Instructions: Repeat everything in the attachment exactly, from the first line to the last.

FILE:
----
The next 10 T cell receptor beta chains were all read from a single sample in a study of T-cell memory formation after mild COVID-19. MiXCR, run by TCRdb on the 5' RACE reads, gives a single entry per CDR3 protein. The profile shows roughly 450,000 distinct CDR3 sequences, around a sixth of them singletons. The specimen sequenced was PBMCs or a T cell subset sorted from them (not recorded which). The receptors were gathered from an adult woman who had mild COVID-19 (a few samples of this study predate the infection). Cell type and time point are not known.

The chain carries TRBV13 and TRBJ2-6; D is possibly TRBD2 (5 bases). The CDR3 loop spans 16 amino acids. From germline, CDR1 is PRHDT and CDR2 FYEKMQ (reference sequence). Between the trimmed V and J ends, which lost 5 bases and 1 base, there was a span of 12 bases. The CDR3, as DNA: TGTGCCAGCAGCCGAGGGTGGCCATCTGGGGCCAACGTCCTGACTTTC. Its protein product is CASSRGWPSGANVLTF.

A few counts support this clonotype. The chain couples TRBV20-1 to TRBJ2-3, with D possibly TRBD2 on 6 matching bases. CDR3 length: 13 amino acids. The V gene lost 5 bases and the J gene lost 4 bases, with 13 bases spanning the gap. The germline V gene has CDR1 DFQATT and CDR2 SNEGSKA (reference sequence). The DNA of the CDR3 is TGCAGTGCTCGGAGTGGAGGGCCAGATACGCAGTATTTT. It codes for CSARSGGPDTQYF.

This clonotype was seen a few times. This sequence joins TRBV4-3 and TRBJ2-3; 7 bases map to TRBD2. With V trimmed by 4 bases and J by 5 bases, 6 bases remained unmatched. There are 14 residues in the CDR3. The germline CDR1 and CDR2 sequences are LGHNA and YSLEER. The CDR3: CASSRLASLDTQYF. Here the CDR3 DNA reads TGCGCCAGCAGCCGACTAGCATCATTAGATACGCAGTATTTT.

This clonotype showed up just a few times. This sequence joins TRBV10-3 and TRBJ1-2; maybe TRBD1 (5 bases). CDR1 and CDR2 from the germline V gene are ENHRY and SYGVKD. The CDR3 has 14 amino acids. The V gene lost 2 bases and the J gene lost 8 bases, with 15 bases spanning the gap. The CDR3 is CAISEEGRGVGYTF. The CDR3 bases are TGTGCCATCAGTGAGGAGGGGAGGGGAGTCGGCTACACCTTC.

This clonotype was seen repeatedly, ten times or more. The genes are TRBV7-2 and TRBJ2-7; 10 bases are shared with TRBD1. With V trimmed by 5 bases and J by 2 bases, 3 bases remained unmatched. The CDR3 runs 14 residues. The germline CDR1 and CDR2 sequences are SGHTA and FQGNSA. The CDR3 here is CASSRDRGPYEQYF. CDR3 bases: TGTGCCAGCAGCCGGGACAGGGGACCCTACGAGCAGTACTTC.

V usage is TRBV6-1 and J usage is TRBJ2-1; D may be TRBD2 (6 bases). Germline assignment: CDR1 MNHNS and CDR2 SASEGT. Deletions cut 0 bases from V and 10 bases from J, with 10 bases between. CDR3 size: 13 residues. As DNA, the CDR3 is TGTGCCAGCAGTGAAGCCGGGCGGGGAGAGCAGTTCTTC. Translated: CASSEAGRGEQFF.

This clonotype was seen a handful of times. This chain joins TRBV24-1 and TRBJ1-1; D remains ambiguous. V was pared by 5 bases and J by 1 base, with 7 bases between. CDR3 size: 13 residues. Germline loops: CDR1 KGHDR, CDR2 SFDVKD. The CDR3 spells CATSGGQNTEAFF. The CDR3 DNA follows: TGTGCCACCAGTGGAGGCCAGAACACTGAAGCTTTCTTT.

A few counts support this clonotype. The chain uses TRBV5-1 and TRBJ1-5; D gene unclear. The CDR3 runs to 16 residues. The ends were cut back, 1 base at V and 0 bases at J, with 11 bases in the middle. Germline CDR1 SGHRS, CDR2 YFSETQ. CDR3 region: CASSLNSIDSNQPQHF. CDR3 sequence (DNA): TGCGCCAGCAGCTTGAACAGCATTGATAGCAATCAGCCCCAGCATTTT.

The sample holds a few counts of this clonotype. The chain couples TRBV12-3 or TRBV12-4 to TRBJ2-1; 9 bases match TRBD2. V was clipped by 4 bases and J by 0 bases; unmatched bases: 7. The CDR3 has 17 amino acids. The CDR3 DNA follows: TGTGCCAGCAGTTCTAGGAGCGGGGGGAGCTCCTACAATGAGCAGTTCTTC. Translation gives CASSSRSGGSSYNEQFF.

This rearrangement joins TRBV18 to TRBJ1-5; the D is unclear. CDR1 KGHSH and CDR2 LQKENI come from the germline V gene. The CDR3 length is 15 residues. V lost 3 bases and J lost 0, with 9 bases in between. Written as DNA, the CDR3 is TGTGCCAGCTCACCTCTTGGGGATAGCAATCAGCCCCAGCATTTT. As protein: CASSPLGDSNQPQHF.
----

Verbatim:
The next 10 T cell receptor beta chains were all read from a single sample in a study of T-cell memory formation after mild COVID-19. MiXCR, run by TCRdb on the 5' RACE reads, gives a single entry per CDR3 protein. The profile shows roughly 450,000 distinct CDR3 sequences, around a sixth of them singletons. The specimen sequenced was PBMCs or a T cell subset sorted from them (not recorded which). The receptors were gathered from an adult woman who had mild COVID-19 (a few samples of this study predate the infection). Cell type and time point are not known.

The chain carries TRBV13 and TRBJ2-6; D is possibly TRBD2 (5 bases). The CDR3 loop spans 16 amino acids. From germline, CDR1 is PRHDT and CDR2 FYEKMQ (reference sequence). Between the trimmed V and J ends, which lost 5 bases and 1 base, there was a span of 12 bases. The CDR3, as DNA: TGTGCCAGCAGCCGAGGGTGGCCATCTGGGGCCAACGTCCTGACTTTC. Its protein product is CASSRGWPSGANVLTF.

A few counts support this clonotype. The chain couples TRBV20-1 to TRBJ2-3, with D possibly TRBD2 on 6 matching bases. CDR3 length: 13 amino acids. The V gene lost 5 bases and the J gene lost 4 bases, with 13 bases spanning the gap. The germline V gene has CDR1 DFQATT and CDR2 SNEGSKA (reference sequence). The DNA of the CDR3 is TGCAGTGCTCGGAGTGGAGGGCCAGATACGCAGTATTTT. It codes for CSARSGGPDTQYF.

This clonotype was seen a few times. This sequence joins TRBV4-3 and TRBJ2-3; 7 bases map to TRBD2. With V trimmed by 4 bases and J by 5 bases, 6 bases remained unmatched. There are 14 residues in the CDR3. The germline CDR1 and CDR2 sequences are LGHNA and YSLEER. The CDR3: CASSRLASLDTQYF. Here the CDR3 DNA reads TGCGCCAGCAGCCGACTAGCATCATTAGATACGCAGTATTTT.

This clonotype showed up just a few times. This sequence joins TRBV10-3 and TRBJ1-2; maybe TRBD1 (5 bases). CDR1 and CDR2 from the germline V gene are ENHRY and SYGVKD. The CDR3 has 14 amino acids. The V gene lost 2 bases and the J gene lost 8 bases, with 15 bases spanning the gap. The CDR3 is CAISEEGRGVGYTF. The CDR3 bases are TGTGCCATCAGTGAGGAGGGGAGGGGAGTCGGCTACACCTTC.

This clonotype was seen repeatedly, ten times or more. The genes are TRBV7-2 and TRBJ2-7; 10 bases are shared with TRBD1. With V trimmed by 5 bases and J by 2 bases, 3 bases remained unmatched. The CDR3 runs 14 residues. The germline CDR1 and CDR2 sequences are SGHTA and FQGNSA. The CDR3 here is CASSRDRGPYEQYF. CDR3 bases: TGTGCCAGCAGCCGGGACAGGGGACCCTACGAGCAGTACTTC.

V usage is TRBV6-1 and J usage is TRBJ2-1; D may be TRBD2 (6 bases). Germline assignment: CDR1 MNHNS and CDR2 SASEGT. Deletions cut 0 bases from V and 10 bases from J, with 10 bases between. CDR3 size: 13 residues. As DNA, the CDR3 is TGTGCCAGCAGTGAAGCCGGGCGGGGAGAGCAGTTCTTC. Translated: CASSEAGRGEQFF.

This clonotype was seen a handful of times. This chain joins TRBV24-1 and TRBJ1-1; D remains ambiguous. V was pared by 5 bases and J by 1 base, with 7 bases between. CDR3 size: 13 residues. Germline loops: CDR1 KGHDR, CDR2 SFDVKD. The CDR3 spells CATSGGQNTEAFF. The CDR3 DNA follows: TGTGCCACCAGTGGAGGCCAGAACACTGAAGCTTTCTTT.

A few counts support this clonotype. The chain uses TRBV5-1 and TRBJ1-5; D gene unclear. The CDR3 runs to 16 residues. The ends were cut back, 1 base at V and 0 bases at J, with 11 bases in the middle. Germline CDR1 SGHRS, CDR2 YFSETQ. CDR3 region: CASSLNSIDSNQPQHF. CDR3 sequence (DNA): TGCGCCAGCAGCTTGAACAGCATTGATAGCAATCAGCCCCAGCATTTT.

The sample holds a few counts of this clonotype. The chain couples TRBV12-3 or TRBV12-4 to TRBJ2-1; 9 bases match TRBD2. V was clipped by 4 bases and J by 0 bases; unmatched bases: 7. The CDR3 has 17 amino acids. The CDR3 DNA follows: TGTGCCAGCAGTTCTAGGAGCGGGGGGAGCTCCTACAATGAGCAGTTCTTC. Translation gives CASSSRSGGSSYNEQFF.

This rearrangement joins TRBV18 to TRBJ1-5; the D is unclear. CDR1 KGHSH and CDR2 LQKENI come from the germline V gene. The CDR3 length is 15 residues. V lost 3 bases and J lost 0, with 9 bases in between. Written as DNA, the CDR3 is TGTGCCAGCTCACCTCTTGGGGATAGCAATCAGCCCCAGCATTTT. As protein: CASSPLGDSNQPQHF.